32 pro-Biafra campaigners arrested in Nigeria
32 pro-Biafra campaigners arrested in Nigeria
Rivers state police spokesman Nnamdi Omoni said 32 suspects were in custody after two days of what he said were “violent protests” in the state capital, Port Harcourt.
“They will be taken to court after investigations,” he told AFP by telephone.
Members of the Indigenous People of Biafra (IPOB) group have in recent days intensified their calls for a separate state for the dominant Igbo ethnic group in southeast Nigeria.
That has sparked clashes with the military and police.
Omoni said a police sergeant attached to the force riot squad was killed in Port Harcourt on Wednesday when IPOB members seized his rifle.
Several other officers were injured and a police patrol van was burnt.
Nine of the 32 were arrested in connection with the incident, while the 23 others were held on Tuesday after an attack on the city’s police training school, he added.
Tensions are running high between IPOB supporters and the military, which this week began operations against rising crime across the south.
In Abia state, next to Rivers, a police station in the commercial hub of Aba was burnt down between 6 a.m. and 7 a.m. on Thursday, said police spokesman Geoffrey Ogbonna.
“We are investigating the incident but no arrest has been made,” he added.
But he denied reports that the commissioner of police’s residence in the state capital Umuahia was attacked.
A three-day dusk-to-dawn curfew was imposed in Abia state on Tuesday to prevent clashes after IPOB said troops killed five of its members.
The army has denied the claims.
A video clip has been circulating online purportedly showing soldiers punishing IPOB members by forcing them to drink muddy water while stripped to the waist.
The army said it would look into the claims, vowing that any soldier found guilty of breaching its code of conduct “will face (the) full wrath of the military justice system.”
It also urged close public scrutiny of IPOB claims, warning the group will use “bogus, manipulated and photo-shopped photographs as well as video clips” to back their cause.
IPOB leader Nnamdi Kanu has been charged with treasonable felony and is currently on bail pending the resumption of his trial in the capital, Abuja, next month.
A previous unilateral declaration of an independent republic of Biafra in 1967 led to a brutal 30-month civil war that left more than one million dead, most of them Igbos.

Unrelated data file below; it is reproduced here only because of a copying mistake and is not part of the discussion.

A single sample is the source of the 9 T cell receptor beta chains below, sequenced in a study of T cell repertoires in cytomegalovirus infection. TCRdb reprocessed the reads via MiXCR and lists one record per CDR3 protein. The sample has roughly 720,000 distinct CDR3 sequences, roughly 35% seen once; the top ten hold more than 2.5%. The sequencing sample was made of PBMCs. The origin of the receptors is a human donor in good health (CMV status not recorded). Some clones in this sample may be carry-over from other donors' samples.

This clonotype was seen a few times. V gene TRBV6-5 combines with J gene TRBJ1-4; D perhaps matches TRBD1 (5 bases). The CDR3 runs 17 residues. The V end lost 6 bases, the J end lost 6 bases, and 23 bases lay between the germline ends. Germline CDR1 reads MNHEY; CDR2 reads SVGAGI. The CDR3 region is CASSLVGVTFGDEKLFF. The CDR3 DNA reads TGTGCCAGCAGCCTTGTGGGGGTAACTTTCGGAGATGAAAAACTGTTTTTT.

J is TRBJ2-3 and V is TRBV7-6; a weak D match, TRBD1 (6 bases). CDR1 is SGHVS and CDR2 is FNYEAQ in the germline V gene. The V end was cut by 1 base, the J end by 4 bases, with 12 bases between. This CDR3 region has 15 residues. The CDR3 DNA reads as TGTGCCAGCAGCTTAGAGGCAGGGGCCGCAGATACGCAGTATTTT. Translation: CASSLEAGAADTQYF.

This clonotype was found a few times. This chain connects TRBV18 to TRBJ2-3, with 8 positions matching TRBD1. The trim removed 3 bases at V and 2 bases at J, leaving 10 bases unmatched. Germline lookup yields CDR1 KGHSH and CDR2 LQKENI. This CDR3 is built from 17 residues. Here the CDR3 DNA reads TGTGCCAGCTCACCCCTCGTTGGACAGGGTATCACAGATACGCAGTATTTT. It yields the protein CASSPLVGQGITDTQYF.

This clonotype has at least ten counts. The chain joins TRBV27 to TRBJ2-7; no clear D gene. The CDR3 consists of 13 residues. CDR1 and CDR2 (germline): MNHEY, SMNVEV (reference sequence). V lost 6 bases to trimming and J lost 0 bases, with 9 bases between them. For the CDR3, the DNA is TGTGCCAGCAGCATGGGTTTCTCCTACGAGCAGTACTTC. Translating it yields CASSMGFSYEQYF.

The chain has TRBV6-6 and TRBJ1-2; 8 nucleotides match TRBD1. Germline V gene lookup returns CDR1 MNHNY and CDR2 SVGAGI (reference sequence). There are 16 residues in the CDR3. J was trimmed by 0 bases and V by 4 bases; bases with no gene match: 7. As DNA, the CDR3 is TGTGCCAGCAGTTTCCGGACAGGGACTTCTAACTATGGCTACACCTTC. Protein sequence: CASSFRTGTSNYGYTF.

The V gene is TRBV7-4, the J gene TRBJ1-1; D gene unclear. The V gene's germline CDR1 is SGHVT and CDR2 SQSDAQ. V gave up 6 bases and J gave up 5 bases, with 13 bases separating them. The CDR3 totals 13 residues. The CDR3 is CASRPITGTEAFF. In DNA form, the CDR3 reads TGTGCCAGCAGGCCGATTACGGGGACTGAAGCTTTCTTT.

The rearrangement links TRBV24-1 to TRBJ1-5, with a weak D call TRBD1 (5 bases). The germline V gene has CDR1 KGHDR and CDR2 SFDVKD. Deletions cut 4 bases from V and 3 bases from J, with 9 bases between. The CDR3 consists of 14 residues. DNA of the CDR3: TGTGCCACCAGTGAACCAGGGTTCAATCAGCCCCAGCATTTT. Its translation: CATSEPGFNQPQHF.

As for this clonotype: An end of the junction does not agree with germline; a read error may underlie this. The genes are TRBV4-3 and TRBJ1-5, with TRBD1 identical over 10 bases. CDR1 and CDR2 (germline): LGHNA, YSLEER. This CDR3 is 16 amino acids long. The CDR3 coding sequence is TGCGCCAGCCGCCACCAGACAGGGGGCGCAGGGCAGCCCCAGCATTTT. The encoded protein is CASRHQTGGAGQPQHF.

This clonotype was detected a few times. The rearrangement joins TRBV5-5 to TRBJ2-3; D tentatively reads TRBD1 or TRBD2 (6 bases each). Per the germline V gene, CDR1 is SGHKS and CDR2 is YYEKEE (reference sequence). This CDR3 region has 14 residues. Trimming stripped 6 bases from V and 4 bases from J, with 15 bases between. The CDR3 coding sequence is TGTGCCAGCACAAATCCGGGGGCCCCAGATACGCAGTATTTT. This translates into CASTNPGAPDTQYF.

Thai cave boys to leave hospital
- The “Wild Boars” football team are being discharged a day earlier than announced
- Doctors have advised families of the boys, aged 11 to 16, that they should avoid letting them have contact with journalists for at least one month after they are discharged
CHIANG RAI, Thailand: Twelve boys and their football coach rescued from a cave in Thailand will leave hospital Wednesday and speak to the media for the first time, a government spokesman said.
The “Wild Boars” football team are being discharged a day earlier than announced and authorities hope that by holding the question and answer session before they head home it will satisfy the huge interest in their story.
“The reason to hold this evening press conference is so media can ask them questions and after that they can go back to live their normal lives without media bothering them,” Thailand’s chief government spokesman Sunsern Kaewkumnerd said.
But with experts warning of possible long-term distress from the ordeal inside the Tham Luang cave in northern Thailand, this will be no ordinary briefing.
The public relations department in Chiang Rai province solicited questions from news outlets ahead of time and they will be forwarded to psychiatrists for screening.
Called “Sending the Wild Boars Home” and broadcast on major television channels, the session will last for about 45 minutes, Sunsern said, adding that it would be conducted in an informal style with a moderator.
“They are likely to return home immediately after the press conference,” he said.
Doctors have advised families of the boys, aged 11 to 16, that they should avoid letting them have contact with journalists for at least one month after they are discharged.
Though they and their coach are all said to be in good mental and physical health, health officials say that additional psychological monitoring will be provided to detect lingering trauma.
The daring Thai-led international effort to rescue the “Wild Boars” captivated the world after they walked into the cave on June 23 and were trapped by rising floodwaters.
After nine days without a steady supply of food or water they were found emaciated and huddled in a group on a muddy ledge by British divers several kilometers inside Tham Luang.
Rescuers debated on the best plan to bring them out but ultimately decided on a risky operation that involved diving them through waterlogged passages while they were sedated to keep them calm and carrying them out in military-grade stretchers.
Not even the foreign cave diving specialists who took part were sure the mission would work and many expressed relief when it was all over after the final five were rescued on July 10.